Long Tom River Field Trip, Oct. 25, 2014

Historic meander of the Long Tom, now cut off
Historic meander of the Long Tom, now cut off

On Oct. 29, River Group members examined geomorphology and management problems in the lower Long Tom River (LLT).  The LLT, a tributary of the Willamette River, is below the U.S. Army Corp of Engineers Fern Ridge Dam, about 15 miles west of Eugene.  The LLT below the dam was channelized in 1947 to reduce flooding of farmland.  The historic LLT channel (pre-channelization) was highly sinuous and many of the cutoff meanders are still evident in the landscape.  The constructed channel is trapezoidal, low sinuosity, and contains several concrete weirs that function as grade control structures.

Current management problem include bank erosion, reduced flood conveyance due to bar development and vegetation within the channel, and fish passage blockage at grade control structures. The Long Tom Watershed Council is working with the Corps to develop potential solutions that will enhance water quality and ecological conditions in the LLT.  One idea is to open up some of the old meander bends to increase conveyance and provide more complex habitat.  There are a variety of geomorphic, hydraulic, ecological, social and financial issues to consider in finding solutions.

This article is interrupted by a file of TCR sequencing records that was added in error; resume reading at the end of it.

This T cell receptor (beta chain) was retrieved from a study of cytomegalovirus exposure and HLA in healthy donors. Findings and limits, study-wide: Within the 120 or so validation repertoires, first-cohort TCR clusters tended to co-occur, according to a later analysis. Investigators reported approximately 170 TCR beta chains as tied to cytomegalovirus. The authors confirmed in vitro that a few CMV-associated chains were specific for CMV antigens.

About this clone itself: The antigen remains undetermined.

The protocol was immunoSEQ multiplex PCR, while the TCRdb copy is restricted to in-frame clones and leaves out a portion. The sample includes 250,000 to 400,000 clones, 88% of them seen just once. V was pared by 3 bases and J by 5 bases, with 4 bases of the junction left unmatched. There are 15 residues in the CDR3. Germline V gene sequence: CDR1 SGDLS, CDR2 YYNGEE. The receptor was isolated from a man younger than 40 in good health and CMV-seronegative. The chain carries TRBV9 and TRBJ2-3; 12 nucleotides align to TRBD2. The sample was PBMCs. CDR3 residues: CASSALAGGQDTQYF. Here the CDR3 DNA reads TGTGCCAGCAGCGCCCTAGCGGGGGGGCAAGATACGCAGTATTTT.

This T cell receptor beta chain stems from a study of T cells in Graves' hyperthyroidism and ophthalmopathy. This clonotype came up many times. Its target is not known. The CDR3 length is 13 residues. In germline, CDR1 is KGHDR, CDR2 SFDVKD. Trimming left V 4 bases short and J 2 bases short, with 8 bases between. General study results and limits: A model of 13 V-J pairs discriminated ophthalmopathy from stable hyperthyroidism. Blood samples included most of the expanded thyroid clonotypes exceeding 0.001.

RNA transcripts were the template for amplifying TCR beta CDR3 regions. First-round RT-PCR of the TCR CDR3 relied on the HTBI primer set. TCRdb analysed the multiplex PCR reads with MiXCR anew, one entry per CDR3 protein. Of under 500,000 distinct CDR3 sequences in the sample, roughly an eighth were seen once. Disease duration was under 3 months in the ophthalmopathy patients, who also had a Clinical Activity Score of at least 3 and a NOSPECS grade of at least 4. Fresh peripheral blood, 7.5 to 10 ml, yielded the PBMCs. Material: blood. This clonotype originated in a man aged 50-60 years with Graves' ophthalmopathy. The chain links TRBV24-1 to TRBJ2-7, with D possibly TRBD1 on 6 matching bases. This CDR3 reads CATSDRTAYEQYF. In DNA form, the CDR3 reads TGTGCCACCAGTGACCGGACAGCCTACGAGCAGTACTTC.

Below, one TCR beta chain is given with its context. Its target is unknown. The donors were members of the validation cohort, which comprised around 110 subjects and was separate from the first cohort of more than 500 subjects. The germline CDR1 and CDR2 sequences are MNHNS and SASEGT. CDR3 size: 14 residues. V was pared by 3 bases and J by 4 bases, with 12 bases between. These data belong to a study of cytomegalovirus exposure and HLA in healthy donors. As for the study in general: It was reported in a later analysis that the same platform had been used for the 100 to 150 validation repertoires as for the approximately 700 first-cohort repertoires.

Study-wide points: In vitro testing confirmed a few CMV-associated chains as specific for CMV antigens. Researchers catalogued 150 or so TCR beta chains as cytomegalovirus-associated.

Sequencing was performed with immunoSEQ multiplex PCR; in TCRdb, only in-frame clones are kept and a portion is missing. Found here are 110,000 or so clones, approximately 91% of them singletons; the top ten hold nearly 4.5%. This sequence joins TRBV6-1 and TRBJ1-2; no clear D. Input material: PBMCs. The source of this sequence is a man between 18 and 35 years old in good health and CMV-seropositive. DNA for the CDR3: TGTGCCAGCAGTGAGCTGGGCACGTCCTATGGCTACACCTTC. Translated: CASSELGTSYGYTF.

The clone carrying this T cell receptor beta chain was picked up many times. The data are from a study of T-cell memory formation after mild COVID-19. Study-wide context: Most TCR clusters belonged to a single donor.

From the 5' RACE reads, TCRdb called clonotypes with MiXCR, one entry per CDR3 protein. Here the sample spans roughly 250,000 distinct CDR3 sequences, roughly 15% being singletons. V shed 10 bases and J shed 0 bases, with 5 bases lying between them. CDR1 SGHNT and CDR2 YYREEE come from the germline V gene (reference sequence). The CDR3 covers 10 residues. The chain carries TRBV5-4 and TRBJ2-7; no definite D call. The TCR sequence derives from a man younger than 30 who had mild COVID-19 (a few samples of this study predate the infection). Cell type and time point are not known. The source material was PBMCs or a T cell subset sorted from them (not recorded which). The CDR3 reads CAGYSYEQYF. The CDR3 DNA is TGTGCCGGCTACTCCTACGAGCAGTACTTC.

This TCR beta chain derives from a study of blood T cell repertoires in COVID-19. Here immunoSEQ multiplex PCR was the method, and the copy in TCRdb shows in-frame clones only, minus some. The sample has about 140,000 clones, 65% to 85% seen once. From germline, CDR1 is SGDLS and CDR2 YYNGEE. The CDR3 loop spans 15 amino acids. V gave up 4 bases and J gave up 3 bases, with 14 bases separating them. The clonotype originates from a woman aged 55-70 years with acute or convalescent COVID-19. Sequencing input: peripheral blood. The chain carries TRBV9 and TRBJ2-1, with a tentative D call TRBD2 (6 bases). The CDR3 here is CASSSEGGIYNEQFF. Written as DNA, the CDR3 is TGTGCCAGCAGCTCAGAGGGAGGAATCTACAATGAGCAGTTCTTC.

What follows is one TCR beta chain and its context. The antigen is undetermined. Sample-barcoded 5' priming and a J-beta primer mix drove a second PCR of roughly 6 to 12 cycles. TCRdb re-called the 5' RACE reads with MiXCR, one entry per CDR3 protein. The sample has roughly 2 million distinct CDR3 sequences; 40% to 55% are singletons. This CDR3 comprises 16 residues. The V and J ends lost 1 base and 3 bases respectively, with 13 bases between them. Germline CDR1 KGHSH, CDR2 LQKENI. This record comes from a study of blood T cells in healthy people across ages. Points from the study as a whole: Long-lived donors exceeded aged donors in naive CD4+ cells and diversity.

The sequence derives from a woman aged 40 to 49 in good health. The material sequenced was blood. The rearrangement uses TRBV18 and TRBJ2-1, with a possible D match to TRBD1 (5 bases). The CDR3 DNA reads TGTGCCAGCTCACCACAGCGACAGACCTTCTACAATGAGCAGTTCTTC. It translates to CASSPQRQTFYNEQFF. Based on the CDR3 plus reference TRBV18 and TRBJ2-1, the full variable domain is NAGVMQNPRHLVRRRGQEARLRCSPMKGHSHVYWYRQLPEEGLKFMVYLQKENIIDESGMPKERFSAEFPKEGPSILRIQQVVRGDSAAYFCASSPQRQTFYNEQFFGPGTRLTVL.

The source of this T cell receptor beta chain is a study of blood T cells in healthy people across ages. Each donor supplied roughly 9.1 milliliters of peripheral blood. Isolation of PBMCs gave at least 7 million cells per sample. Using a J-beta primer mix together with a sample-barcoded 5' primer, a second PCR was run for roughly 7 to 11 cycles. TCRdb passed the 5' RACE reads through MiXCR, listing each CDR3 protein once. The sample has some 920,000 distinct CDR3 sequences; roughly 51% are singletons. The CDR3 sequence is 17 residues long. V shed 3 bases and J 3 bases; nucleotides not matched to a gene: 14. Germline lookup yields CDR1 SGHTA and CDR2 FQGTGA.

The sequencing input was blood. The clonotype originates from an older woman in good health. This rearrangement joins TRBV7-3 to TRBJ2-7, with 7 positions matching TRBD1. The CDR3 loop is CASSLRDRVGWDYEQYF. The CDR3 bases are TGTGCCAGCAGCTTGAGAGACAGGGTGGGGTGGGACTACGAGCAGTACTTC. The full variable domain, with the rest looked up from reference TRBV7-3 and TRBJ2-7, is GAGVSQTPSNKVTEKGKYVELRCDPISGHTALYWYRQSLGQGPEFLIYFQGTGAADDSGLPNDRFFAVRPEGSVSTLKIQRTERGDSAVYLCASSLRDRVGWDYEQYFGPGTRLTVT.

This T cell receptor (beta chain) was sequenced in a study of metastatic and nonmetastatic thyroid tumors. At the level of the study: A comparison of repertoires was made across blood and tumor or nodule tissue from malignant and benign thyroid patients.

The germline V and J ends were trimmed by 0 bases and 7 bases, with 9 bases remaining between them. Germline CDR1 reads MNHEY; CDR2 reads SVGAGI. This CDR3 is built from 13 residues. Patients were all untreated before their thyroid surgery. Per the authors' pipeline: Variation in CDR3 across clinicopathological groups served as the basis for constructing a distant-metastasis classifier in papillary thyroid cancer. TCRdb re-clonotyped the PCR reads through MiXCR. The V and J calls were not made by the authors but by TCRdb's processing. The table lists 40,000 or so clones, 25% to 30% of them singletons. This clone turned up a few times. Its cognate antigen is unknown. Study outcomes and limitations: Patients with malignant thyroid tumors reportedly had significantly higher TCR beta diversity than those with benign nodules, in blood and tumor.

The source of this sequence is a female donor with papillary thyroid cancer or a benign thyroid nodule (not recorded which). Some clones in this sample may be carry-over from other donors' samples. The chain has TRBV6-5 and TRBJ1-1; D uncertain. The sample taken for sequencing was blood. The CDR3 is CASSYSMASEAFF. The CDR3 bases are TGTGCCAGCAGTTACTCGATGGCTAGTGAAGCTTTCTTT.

Jed Kaul of the watershed council came along and provided a lot of information and insight into the council’s plans.  We had the pleasure of meeting with one of the farmers on the LLT, Tony Stroda, who showed us bank erosion and historic meanders on his property, and described events in the history of the river that he has witnessed.

River Group members examine bank erosion


“Life After A PhD Program”: UO Graduate School interview with river group alum Sarah Praskievicz

The University of Oregon’s Graduate School recently published an article about recent river group alumni Sarah Praskievicz entitled “Life After a PhD Program”. The article is online here: http://gradschool.uoregon.edu/node/1904. Sarah graduated in the spring of 2014 and is now an assistant professor of Geography at the University of Alabama. Well done Sarah!
SP - photo real final.